dead and half million dollars property
visited this city yesterday
Wilson will confer today on campaign
case, as lanK untruins.
the woman's Social League
is reported to have collided with an
more shown its opposition to an ex
was elected a year ago on a one-term
on page 8
HIGH SCHOQL I0EA
WITHIN THE LAW
It will be remetnb.ercd that at the
special meeting at the Fairview
Hotel on the High.School matter,
Supcrintenclent Kinney read an
opiniqn by former Attorney-Gener
Alex. Linds'av, in which it was
stated in general that the plan of a
select school' attachment to the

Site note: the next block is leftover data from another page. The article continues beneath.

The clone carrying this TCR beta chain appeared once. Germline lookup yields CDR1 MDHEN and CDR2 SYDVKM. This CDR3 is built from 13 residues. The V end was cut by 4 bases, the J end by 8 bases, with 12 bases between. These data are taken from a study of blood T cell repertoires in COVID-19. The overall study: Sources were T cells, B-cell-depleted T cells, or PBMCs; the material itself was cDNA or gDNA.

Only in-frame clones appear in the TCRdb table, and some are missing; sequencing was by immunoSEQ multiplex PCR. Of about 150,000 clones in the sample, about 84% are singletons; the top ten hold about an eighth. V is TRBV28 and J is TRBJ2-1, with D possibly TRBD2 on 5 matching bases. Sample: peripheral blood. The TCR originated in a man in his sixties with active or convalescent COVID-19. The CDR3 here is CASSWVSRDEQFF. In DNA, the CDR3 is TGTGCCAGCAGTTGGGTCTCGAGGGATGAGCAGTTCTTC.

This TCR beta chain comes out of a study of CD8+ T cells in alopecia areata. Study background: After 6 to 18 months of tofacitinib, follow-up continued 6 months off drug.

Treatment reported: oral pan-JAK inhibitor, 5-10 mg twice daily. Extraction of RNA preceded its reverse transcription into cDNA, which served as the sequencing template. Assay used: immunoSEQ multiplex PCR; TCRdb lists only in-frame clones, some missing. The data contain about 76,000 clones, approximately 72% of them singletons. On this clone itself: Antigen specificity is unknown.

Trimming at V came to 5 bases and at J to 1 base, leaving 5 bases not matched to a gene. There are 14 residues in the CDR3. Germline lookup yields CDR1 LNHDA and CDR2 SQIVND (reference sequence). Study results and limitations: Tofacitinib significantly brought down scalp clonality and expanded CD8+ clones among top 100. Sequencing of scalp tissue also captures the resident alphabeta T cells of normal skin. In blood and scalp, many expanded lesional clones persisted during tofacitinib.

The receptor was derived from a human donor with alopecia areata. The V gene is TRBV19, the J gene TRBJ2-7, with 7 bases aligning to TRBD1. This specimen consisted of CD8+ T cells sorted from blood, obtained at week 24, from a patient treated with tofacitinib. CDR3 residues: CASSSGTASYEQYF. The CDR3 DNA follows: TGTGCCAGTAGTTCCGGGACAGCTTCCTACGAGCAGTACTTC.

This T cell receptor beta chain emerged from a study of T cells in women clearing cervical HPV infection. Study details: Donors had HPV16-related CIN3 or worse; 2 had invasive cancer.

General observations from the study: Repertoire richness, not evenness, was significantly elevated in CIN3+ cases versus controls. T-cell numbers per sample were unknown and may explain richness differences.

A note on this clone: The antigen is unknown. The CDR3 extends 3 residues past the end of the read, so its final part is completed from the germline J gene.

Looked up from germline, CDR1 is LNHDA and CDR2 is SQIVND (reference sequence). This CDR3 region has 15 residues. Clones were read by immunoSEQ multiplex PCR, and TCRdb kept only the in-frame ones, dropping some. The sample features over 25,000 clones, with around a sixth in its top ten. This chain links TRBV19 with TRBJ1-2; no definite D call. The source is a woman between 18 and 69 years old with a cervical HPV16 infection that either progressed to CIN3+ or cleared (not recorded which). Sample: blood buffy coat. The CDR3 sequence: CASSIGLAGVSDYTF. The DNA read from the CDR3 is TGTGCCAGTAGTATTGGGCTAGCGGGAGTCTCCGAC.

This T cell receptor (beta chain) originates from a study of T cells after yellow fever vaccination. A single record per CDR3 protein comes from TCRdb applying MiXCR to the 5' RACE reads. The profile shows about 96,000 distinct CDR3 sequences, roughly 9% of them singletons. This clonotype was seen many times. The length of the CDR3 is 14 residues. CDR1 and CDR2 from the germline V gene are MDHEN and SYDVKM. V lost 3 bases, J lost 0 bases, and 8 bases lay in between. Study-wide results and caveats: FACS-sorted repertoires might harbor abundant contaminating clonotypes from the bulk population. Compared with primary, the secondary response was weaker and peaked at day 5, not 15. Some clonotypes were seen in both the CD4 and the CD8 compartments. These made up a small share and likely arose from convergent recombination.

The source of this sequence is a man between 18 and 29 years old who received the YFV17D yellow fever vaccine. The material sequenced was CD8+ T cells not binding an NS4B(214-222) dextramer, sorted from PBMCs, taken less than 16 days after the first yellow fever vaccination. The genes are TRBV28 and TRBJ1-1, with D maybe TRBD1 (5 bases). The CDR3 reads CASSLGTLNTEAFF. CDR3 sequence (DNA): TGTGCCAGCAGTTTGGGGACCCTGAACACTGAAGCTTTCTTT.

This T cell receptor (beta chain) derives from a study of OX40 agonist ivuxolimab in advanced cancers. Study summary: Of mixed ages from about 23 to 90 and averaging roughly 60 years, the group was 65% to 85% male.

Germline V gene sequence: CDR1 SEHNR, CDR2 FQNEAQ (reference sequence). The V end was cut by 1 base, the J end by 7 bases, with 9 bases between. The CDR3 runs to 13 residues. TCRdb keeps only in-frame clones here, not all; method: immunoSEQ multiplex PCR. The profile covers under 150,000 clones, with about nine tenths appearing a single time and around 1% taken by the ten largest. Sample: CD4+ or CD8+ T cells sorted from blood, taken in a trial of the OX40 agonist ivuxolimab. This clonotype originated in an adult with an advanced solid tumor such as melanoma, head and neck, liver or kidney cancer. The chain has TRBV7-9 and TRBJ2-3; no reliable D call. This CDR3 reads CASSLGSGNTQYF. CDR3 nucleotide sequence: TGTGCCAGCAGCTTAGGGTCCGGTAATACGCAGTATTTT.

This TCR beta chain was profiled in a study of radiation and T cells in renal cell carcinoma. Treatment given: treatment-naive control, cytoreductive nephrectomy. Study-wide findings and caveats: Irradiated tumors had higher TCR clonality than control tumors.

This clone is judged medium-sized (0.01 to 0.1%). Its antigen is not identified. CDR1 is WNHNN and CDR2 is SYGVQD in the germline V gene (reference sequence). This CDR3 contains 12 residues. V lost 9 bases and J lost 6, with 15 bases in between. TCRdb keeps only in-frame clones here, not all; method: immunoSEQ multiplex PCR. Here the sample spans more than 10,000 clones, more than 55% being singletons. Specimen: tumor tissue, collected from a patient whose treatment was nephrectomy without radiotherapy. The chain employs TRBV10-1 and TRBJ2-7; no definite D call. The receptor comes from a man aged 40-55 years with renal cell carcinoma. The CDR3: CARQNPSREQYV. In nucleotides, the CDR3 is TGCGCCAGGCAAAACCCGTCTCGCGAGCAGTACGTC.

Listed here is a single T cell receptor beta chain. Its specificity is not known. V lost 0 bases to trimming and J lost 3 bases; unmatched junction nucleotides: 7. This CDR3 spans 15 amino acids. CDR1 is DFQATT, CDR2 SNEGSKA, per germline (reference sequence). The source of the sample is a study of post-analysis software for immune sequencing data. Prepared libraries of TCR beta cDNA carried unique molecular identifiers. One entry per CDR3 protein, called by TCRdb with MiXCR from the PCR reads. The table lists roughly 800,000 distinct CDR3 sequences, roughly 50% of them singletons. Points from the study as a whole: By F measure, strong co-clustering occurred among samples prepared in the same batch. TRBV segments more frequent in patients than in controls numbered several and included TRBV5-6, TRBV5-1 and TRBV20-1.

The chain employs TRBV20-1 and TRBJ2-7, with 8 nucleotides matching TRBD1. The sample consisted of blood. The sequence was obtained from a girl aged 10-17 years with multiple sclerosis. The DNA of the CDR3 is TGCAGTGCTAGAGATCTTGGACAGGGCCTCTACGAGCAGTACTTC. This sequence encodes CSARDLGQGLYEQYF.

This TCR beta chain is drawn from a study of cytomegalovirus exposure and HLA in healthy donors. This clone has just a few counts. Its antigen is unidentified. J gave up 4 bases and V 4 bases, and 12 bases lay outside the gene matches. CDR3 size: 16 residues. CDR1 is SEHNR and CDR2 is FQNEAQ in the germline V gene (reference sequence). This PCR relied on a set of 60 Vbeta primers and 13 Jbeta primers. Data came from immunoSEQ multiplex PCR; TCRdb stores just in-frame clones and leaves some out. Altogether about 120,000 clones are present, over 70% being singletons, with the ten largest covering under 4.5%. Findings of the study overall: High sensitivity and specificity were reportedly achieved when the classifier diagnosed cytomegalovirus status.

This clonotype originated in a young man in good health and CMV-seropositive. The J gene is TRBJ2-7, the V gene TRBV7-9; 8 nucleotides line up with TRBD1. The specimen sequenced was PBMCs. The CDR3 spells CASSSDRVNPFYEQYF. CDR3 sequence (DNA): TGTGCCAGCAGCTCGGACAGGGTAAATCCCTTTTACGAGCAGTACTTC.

high school, with a tuition fee for
extra expenses, was within the
law. Writing under date, of May
20, Superinteudant Kinney says
further of this matter:
"The Attorney-General's opin
ion, from Mr. Alex. LiuMsay, to
which I ref drred atlthe nieetinc, I
have submittechto Attorney-Gener
al' Stainback, who informed me.
that he believes it tobe quite cor
rect, but will give me an official
opinion within a few days. Under
the circumstances I can, person
ally, see no reason why we should
not be able to carry out the .plans
suggested, and I hope that the
commissioners will share this
A SLATE RECEIVEO
The telephone bell rang, and we
prepared t o hear the important
news that we felt sure was coming.
"Is this the Garden Island?"
On being assured that a coirect
guess had been made, the voice
'I want tell you that we decide
about politics, and I want you put
in paper. You hear? Well, for Se'
nate, we make Walter D. Mc
Bryde. For House Representative,
we say T. II. Brandt, of Waimea